For example, imagine the topic: the US should adopt an assault weapons ban. You are Con. An offensive argument would be that assault weapons empirically act as a crime deterrent, so banning assault weapons would increase crime. A defensive argument would be that past assault weapons bans have failed to significantly reduce crime. The former argument is a reason that an assault weapons ban is bad. The latter argument is merely a reason that an assault weapons is not as good as Pro might claim.

In the resolution of this debate, a defensive argument for the Aff side is: "these requirements are ineffective". An offensive argument was presented by the Neg side: "the requirements deter vote-bombing". The refutations to the offense also failed, because another deterrent does not undermine or refute this deterrent.
Posted by tejretics 1 year ago
tejretics
(Pt. 3)

2)

Now, to the Neg case. It would be useful to present an impact calculus, outlining links and impacts. I've found that it is useful for debaters to follow the same structure as voters in RFDs. An advice to Neg: note all drops, note lacks of links, and detail and structure out the stock issues, and how your counterplan fulfills them.

Conclusion:

I think the defensive arguments and lack of links doomed this debate for Pro, while Con manages to retain all impacts and solvency. Thus, I vote Con.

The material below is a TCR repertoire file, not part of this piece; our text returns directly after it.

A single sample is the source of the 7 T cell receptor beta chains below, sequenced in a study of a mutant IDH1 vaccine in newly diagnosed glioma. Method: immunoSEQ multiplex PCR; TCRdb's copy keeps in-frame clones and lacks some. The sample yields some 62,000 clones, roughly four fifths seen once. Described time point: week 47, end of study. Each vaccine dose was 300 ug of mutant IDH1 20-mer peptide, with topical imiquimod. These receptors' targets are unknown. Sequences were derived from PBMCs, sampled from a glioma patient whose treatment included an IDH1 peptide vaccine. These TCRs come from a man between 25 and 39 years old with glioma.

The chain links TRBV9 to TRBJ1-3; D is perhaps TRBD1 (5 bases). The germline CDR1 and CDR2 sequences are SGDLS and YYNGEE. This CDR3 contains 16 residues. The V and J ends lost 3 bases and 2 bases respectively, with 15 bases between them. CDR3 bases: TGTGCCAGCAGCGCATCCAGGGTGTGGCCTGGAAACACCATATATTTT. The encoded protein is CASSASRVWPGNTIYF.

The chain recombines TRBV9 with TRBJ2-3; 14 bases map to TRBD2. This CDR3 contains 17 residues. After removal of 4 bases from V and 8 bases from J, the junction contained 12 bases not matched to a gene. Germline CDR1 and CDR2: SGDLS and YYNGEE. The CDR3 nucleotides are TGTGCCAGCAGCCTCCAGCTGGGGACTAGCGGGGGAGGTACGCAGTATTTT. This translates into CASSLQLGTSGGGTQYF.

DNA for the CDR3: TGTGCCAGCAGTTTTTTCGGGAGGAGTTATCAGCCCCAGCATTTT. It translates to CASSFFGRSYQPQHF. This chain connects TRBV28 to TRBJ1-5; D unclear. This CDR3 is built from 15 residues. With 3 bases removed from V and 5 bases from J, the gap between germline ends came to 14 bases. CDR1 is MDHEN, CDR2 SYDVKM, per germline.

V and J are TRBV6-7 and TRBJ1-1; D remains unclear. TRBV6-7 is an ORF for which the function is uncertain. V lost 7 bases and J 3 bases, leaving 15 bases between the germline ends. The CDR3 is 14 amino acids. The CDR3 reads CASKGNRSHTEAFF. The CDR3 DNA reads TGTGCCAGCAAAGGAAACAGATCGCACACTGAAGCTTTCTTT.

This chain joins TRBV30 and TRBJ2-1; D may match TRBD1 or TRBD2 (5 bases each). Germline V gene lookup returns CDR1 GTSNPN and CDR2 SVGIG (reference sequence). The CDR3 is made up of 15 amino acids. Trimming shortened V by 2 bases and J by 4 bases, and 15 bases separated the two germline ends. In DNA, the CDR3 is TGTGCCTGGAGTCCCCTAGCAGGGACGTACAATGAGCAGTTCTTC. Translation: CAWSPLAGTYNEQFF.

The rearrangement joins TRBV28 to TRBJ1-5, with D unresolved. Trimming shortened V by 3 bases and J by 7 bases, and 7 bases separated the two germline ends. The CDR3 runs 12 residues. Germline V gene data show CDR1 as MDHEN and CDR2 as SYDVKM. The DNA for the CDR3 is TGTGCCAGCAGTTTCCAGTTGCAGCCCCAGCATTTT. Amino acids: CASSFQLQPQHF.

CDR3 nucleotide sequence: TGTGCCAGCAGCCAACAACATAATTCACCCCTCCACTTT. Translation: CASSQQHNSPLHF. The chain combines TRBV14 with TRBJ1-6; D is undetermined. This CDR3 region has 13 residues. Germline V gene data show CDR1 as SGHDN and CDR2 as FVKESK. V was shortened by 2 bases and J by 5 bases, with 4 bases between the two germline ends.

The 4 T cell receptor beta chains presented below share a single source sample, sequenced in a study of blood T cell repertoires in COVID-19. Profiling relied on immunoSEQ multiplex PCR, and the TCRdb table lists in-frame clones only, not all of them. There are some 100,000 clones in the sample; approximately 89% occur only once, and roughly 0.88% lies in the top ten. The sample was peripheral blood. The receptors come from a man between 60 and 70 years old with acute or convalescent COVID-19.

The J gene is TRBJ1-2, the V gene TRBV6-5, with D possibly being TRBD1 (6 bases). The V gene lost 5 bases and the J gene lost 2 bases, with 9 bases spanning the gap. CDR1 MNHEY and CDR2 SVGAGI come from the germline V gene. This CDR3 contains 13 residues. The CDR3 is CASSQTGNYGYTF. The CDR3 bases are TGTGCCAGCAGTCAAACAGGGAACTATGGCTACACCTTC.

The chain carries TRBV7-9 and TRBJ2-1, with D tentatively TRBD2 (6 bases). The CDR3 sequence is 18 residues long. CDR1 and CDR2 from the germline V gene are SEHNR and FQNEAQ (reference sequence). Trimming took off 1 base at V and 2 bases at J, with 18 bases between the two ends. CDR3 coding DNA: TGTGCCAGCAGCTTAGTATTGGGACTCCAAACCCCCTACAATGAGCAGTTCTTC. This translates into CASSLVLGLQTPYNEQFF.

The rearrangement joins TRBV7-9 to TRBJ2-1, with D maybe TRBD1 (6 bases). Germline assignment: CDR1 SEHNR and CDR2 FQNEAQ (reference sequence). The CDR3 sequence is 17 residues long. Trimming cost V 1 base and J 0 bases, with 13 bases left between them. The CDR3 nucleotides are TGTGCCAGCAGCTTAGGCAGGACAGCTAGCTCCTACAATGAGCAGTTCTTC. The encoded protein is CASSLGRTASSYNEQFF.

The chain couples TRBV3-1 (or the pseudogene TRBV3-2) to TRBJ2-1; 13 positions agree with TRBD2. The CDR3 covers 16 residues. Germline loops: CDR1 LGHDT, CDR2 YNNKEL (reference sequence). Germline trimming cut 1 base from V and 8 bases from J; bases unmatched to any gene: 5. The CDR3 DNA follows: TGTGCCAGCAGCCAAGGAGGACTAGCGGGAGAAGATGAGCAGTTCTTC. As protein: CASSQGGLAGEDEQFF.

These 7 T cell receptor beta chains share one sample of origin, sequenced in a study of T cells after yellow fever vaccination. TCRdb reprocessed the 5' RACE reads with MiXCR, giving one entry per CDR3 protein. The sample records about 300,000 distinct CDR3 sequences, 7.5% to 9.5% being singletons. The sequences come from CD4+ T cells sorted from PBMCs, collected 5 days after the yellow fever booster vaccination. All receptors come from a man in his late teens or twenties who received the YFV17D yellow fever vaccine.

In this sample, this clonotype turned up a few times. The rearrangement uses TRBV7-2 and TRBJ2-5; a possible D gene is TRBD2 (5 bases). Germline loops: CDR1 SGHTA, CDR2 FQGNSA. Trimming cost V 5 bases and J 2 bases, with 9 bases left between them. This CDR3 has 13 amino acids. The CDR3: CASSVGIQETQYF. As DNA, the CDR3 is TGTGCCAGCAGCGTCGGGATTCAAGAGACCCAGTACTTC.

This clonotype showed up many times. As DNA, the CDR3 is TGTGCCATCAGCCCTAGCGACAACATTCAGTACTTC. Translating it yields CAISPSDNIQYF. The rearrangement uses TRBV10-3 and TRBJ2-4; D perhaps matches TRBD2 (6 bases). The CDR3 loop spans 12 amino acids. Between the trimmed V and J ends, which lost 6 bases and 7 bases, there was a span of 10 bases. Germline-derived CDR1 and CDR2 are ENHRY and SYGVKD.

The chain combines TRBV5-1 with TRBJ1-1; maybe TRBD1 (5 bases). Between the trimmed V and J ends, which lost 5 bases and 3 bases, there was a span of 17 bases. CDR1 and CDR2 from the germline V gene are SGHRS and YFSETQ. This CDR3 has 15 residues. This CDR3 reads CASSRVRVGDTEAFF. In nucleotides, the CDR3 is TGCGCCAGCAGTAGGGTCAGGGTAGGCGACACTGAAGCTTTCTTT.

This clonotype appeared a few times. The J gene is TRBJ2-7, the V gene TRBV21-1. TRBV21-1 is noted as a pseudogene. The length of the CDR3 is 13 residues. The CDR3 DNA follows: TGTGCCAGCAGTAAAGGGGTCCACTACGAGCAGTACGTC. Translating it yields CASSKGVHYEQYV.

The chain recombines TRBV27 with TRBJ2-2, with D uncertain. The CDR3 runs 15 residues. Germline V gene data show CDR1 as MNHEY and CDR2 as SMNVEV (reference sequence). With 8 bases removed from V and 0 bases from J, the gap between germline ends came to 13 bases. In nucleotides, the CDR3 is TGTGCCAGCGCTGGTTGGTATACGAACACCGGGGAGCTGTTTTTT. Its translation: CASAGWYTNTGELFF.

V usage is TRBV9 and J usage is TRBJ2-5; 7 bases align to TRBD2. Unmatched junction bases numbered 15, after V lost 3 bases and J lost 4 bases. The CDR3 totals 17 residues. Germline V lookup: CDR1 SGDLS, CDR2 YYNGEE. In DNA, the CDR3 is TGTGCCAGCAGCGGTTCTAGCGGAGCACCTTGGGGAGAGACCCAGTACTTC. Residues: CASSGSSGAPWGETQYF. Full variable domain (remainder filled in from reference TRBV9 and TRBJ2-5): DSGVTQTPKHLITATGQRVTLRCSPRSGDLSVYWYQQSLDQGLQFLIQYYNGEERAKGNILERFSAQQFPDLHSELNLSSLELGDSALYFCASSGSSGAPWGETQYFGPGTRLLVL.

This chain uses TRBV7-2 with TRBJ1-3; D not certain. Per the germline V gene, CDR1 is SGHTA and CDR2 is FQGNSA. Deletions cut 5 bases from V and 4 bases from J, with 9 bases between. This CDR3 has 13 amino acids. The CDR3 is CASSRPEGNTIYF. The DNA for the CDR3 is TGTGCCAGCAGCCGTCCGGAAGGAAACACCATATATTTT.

Posted by tajshar2k 1 year ago
tajshar2k
I have to agree with Pro. The cellphone thing was incredibly annoying. You should be able to confirm it via email.
Posted by actionguy777 1 year ago
actionguy777
I dearly hope that the people who are able to vote will not be biased against me.
1 votes has been placed for this debate.
Vote Placed by tejretics 1 year ago
tejretics
actionguy777salam.morcosTied
Agreed with before the debate:--Vote Checkmark0 points
Agreed with after the debate:--Vote Checkmark0 points
Who had better conduct:--Vote Checkmark1 point
Had better spelling and grammar:--Vote Checkmark1 point
Made more convincing arguments:-Vote Checkmark-3 points
Used the most reliable sources:--Vote Checkmark2 points
Total points awarded:03 
Reasons for voting decision: Given in comments. Basically: I think Pro somewhat fails in sufficiently explaining their impacts. Pro's main concern with the voting requirements on DDO is that people are unable to receive the message and have problems in registering their identity. Con refutes this with the counter-plan, and the impacts and solvency of the counterplan is greater due to Con's own case: the critical impact being reduction of vote-bombing. Pro argues that email-IDs serve as a deterrent, but I don't see how that links to Con's impacts. The links fail because one deterrent does not refute the existence of another deterrent, so the argument is only a defense. As a voter, I cannot vote on defensive arguments. Having multiple phone numbers, as Con notes, is harder than having multiple email IDs, so even if the argument was offensive, Con wins that on their impacts. The "ineffective" argument is also a defense. Thus, I vote Con due to greater solvency in counterplan.